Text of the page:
By Rich Heidorn Jr. and Michael Brooks
WASHINGTON — A court ruling requiring FERC to consider the impact of greenhouse gas emissions won’t have a “significant” impact on the agency’s licensing of natural gas pipelines, Chairman Neil Chatterjee said Friday.
On Aug. 23, the D.C. Circuit Court of Appeals ruled 2-1 that FERC’s environmental impact statement (EIS) for the Southeast Market Pipelines Project should have included “reasonable forecasting” of the project’s impact on GHG emissions.
FERC had contended that the impact of the pipelines on GHG emissions was unknowable, dependent on variables including the operating decisions of individual plants and regional power demand.
Ruling in a challenge by the Sierra Club, the court said FERC had failed to meet the requirements of the National Environmental Policy Act. FERC “should have either given a quantitative estimate of the downstream greenhouse emissions that will result from burning the natural gas that the pipelines will transport or explained more specifically why it could not have done so,” the court ruled. (See FERC Must Consider GHG Impact of Pipelines, DC Circuit Rules.)
In a press conference Friday, Chatterjee said he didn’t “believe that [the court’s ruling] was going to significantly alter the way that we evaluate these projects.”
As an example, he pointed to the commission’s Aug. 25 order approving the Nexus Gas Transmission Project, a 255-mile pipeline from Ohio to Michigan (CP16-22) that is being built by DTE Energy and Enbridge’s Spectra Energy. The order contained a lengthy discussion of the environmental impacts of the project, arguing that its analysis complied with the National Environmental Policy Act.
The commission also noted that, in the final days of the Obama administration, EPA had requested the removal of a statement from the project’s EIS that said that there is no accepted methodology for correlating specific GHG amounts to changes in a region’s environment. The agency also asserted that comparing a project’s emissions to statewide emissions did not contribute to an analysis on global climate change.
“The EPA provides no compelling reason to change or supplement the final EIS,” FERC wrote. “The final EIS specifically notes that comparing project-related GHG emissions to statewide GHG inventories provides a frame of reference for understanding the magnitude of GHG emissions in general, but that it does not indicate significance. … The final EIS appropriately discusses climate change, quantifies project-related GHG emissions, identifies emission reduction and mitigation measures and programs, and notes the projects’ consistency with climate goals in the Midwest region.”
“In many ways, that approval anticipated the court’s argument in the Southeast case and addressed a lot of it,” Chatterjee said. He declined to comment on any other projects.
The Sierra Club requested rehearing in the Nexus case, saying the commission’s GHG evaluation failed to meet the D.C. Circuit’s requirement. “Regardless of what methodology FERC ultimately uses, it cannot ignore the issue by claiming, without support, that there is no way fulfill its duty committed to it by NEPA,” Benjamin A. Luckett, senior attorney for Appalachian Mountain Advocates, wrote on the Sierra Club’s behalf.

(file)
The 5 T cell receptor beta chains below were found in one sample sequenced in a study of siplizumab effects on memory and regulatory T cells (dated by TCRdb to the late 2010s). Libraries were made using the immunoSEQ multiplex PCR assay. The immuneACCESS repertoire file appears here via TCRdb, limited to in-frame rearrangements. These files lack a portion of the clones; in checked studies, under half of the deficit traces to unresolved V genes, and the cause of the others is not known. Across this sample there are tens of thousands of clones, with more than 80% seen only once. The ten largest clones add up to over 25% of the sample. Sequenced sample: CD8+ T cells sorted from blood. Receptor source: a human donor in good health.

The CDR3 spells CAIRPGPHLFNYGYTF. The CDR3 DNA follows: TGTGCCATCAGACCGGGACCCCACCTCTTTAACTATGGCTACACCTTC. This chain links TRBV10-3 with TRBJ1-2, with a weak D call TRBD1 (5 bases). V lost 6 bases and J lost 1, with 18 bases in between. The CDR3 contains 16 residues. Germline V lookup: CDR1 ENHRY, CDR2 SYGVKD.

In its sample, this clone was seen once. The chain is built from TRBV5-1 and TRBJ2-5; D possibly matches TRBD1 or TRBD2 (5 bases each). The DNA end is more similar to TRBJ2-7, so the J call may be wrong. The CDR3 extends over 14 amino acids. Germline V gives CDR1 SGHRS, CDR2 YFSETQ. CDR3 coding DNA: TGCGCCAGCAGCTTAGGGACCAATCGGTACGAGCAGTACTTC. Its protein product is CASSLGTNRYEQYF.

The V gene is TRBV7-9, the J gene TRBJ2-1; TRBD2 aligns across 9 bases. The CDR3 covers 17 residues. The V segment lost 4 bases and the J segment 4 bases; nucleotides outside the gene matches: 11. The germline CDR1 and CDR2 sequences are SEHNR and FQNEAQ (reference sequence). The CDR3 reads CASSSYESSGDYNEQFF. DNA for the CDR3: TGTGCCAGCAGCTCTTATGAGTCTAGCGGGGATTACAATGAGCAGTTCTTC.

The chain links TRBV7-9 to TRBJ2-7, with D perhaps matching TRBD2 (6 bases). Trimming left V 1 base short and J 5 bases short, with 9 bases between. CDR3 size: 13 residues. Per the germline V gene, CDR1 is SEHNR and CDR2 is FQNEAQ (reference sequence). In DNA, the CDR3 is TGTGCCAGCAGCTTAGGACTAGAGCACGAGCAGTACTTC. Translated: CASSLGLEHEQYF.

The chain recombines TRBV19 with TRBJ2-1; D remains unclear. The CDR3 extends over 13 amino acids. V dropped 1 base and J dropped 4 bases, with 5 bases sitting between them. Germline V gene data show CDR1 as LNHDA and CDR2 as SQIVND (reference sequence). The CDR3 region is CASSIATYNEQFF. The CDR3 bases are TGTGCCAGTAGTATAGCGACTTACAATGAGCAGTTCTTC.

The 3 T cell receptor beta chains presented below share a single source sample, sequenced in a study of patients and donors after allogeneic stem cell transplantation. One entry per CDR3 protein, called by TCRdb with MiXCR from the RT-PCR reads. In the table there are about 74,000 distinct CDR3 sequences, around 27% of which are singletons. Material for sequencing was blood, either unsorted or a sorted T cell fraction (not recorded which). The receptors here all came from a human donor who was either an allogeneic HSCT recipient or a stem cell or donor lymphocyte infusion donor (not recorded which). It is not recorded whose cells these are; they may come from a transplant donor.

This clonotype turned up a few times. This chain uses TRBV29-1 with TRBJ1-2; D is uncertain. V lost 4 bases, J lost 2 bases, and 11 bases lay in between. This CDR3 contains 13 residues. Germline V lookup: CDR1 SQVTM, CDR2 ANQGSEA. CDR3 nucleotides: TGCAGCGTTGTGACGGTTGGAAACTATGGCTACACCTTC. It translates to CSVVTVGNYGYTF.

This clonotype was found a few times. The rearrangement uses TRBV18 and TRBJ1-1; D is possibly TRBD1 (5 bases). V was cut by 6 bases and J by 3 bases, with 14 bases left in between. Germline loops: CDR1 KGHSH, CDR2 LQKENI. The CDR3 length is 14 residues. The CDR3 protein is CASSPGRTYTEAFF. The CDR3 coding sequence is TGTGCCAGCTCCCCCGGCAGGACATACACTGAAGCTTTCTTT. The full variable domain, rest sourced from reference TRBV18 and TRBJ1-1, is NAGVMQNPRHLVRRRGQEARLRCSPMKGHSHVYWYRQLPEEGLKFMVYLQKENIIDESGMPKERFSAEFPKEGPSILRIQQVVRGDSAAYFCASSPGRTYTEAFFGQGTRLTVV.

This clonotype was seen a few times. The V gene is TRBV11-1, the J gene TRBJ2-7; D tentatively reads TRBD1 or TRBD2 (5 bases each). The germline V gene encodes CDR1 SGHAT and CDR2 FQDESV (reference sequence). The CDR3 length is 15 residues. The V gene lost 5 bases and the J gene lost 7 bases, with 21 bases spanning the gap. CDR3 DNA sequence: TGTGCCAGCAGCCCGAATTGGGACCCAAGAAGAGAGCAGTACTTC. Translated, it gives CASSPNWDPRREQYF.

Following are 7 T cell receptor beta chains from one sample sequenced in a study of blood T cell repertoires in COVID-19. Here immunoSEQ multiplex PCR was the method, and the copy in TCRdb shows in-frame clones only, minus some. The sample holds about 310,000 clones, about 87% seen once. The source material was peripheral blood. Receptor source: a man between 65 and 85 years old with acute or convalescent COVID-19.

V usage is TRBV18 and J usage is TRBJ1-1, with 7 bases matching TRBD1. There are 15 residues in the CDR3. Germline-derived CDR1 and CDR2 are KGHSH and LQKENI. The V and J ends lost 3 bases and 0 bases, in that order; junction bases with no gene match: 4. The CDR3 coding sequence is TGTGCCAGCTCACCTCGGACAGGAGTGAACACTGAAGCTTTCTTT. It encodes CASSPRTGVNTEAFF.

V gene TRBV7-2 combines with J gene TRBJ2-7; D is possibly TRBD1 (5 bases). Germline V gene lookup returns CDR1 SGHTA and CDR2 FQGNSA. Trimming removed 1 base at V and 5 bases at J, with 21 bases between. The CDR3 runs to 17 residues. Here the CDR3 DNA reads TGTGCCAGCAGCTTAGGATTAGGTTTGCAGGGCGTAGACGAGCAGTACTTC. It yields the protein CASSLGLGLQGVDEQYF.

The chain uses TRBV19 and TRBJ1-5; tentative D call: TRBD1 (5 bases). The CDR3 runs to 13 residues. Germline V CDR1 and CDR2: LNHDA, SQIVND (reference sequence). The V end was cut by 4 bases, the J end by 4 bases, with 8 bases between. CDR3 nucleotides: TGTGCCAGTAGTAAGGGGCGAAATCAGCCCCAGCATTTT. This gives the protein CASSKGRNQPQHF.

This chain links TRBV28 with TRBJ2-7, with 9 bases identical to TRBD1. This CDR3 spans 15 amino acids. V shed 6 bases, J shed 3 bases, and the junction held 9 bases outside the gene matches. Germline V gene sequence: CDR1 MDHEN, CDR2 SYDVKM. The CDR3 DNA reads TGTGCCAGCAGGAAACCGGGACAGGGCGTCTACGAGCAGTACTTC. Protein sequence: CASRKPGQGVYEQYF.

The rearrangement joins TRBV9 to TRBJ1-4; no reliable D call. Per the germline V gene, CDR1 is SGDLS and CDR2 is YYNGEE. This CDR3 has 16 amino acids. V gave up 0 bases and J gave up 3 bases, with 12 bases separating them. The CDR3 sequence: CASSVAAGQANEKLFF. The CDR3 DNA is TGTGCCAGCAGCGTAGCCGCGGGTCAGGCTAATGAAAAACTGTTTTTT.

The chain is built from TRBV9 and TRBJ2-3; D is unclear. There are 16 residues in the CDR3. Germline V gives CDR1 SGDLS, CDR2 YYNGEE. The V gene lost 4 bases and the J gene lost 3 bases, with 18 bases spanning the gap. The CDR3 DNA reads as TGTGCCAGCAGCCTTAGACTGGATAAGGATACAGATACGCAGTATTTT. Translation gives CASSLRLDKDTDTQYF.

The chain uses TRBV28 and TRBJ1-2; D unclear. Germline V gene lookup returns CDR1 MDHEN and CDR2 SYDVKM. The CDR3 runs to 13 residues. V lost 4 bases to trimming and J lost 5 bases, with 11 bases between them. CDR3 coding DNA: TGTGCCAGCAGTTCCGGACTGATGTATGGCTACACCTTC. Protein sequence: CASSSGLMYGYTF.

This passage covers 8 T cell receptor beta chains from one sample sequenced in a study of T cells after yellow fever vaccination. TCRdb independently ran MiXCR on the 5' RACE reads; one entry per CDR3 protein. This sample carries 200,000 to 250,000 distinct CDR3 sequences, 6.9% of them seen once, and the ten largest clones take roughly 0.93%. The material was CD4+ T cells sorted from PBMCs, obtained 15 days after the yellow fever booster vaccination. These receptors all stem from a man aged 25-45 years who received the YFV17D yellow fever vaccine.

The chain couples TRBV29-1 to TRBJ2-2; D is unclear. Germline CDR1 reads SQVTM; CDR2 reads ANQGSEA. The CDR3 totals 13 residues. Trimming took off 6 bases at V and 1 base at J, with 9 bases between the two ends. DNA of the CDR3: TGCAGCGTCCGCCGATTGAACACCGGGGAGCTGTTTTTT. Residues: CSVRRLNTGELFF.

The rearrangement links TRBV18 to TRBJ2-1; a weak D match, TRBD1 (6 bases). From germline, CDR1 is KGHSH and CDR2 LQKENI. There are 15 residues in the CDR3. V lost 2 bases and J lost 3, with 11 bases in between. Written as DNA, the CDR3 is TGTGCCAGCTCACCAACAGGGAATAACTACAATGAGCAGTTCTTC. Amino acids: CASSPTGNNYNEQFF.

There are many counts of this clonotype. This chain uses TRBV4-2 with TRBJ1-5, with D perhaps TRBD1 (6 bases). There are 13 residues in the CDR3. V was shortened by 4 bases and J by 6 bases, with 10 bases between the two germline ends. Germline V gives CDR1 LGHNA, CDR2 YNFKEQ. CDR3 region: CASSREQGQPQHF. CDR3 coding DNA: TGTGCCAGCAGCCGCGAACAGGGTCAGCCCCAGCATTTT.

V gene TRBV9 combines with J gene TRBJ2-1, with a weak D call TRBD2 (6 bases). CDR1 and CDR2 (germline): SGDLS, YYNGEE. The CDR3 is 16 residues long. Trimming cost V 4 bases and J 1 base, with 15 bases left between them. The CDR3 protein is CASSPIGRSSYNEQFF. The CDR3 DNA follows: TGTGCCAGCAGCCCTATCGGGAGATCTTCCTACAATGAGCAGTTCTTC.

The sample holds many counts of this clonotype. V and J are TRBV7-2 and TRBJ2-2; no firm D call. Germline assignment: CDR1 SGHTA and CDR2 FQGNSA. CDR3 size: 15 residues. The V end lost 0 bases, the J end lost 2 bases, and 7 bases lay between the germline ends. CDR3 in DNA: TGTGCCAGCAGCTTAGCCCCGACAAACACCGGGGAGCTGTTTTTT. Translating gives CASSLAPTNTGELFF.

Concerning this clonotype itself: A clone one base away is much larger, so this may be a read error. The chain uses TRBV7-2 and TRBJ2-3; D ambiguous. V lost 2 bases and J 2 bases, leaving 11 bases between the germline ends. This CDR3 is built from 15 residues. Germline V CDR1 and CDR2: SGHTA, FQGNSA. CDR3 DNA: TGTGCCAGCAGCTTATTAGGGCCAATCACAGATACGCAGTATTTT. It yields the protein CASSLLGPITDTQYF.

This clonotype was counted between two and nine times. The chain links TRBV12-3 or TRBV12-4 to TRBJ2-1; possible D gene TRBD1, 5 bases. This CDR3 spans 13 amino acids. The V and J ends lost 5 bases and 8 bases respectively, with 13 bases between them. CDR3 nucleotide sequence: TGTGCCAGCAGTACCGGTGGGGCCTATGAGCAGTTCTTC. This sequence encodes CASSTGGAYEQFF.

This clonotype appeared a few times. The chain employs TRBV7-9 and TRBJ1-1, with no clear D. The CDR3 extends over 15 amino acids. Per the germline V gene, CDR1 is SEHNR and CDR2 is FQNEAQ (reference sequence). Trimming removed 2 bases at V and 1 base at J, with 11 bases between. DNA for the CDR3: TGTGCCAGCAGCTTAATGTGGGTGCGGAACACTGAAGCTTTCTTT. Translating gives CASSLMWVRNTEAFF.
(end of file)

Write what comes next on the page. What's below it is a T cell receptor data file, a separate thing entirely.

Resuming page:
Southeast Markets’ Supplemental EIS
On Sept. 27, the commission responded to the court’s remand on the Southeast Markets project with a supplemental EIS that included estimated GHG emissions but maintained that the project would have no significant effect on the environment (CP15-16, et al.).
The 685-mile project by Duke Energy, NextEra Energy, Spectra Energy Partners and the Williams Companies, is composed of three interconnected pipelines in Alabama, Georgia and Florida: the Hillabee Expansion Project, Sabal Trail and the Florida Southeast Connection.
FERC’s supplemental EIS concluded that three Florida natural gas generators that would be supplied by the pipelines — Florida Power & Light’s new Okeechobee Clean Energy Center; Duke Energy’s new Citrus County combined cycle plant and FPL’s existing Martin County Power Plant — would emit as much as 12.5 metric tons of CO2 annually while retirements of coal, oil and natural gas plants replaced by the new units would eliminate 6.14 tons — a net increase of 6.36 tons.
Burning of the pipeline’s uncommitted capacity could add an additional 2 tons, FERC said. The net total of 8.36 tons equals 3.7% of Florida’s GHG emissions in 2015, the commission said.
The commission said, however, that it was unable to find a method to “attribute discrete environmental effects” to the emissions. “The atmospheric modeling used by the Intergovernmental Panel on Climate Change, Environmental Protection Agency, National Aeronautics and Space Administration and others is not reasonable for project-level analysis,” the commission said.
FERC also said the social cost of carbon tool is not useful for project-level NEPA review because it does not measure the incremental impacts of a project on the environment. The commission also cited a lack of consensus on the appropriate discount rate and “the monetized values that are to be considered significant for NEPA reviews.”
A group of Albany, Ga., residents responded to FERC’s supplemental filing with a protest, saying “it assumes that coal-burning power plants will be shut down in the future but does not consider the methane output from the many compressor stations that are also planned for these pipelines.”
On Friday, FERC issued certificates approving two other pipeline projects: the Atlantic Coast Pipeline (CP15-554, et al.), which will deliver up to 1.5 million Dth/d over 604 miles of new pipelines between Harrison County, W.Va., and eastern Virginia and North Carolina; and the Mountain Valley Pipeline (CP16-10, et al.), which will transport up to 2 million Dth/d from Wetzel County, W.Va., to Pittsylvania County, Va.